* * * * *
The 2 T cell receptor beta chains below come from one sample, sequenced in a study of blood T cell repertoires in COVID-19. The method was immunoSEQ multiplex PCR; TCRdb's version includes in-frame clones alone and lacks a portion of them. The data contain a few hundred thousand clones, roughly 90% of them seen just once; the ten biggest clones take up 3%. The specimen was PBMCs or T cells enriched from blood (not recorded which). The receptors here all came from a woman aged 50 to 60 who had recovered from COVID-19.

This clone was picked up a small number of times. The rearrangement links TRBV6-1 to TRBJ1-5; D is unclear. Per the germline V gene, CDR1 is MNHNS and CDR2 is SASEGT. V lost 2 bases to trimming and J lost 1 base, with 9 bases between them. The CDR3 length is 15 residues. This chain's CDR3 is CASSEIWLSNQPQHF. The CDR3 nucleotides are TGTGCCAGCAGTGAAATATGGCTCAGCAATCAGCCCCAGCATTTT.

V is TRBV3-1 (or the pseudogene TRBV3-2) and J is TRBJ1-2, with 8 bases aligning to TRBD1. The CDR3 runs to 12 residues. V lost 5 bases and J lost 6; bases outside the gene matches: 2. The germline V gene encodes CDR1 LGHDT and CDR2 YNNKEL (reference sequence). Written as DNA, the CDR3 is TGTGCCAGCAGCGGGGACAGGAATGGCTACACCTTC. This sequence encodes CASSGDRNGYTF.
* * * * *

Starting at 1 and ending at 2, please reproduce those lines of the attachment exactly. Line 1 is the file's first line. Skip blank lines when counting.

The 2 T cell receptor beta chains below come from one sample, sequenced in a study of blood T cell repertoires in COVID-19. The method was immunoSEQ multiplex PCR; TCRdb's version includes in-frame clones alone and lacks a portion of them. The data contain a few hundred thousand clones, roughly 90% of them seen just once; the ten biggest clones take up 3%. The specimen was PBMCs or T cells enriched from blood (not recorded which). The receptors here all came from a woman aged 50 to 60 who had recovered from COVID-19.

This clone was picked up a small number of times. The rearrangement links TRBV6-1 to TRBJ1-5; D is unclear. Per the germline V gene, CDR1 is MNHNS and CDR2 is SASEGT. V lost 2 bases to trimming and J lost 1 base, with 9 bases between them. The CDR3 length is 15 residues. This chain's CDR3 is CASSEIWLSNQPQHF. The CDR3 nucleotides are TGTGCCAGCAGTGAAATATGGCTCAGCAATCAGCCCCAGCATTTT.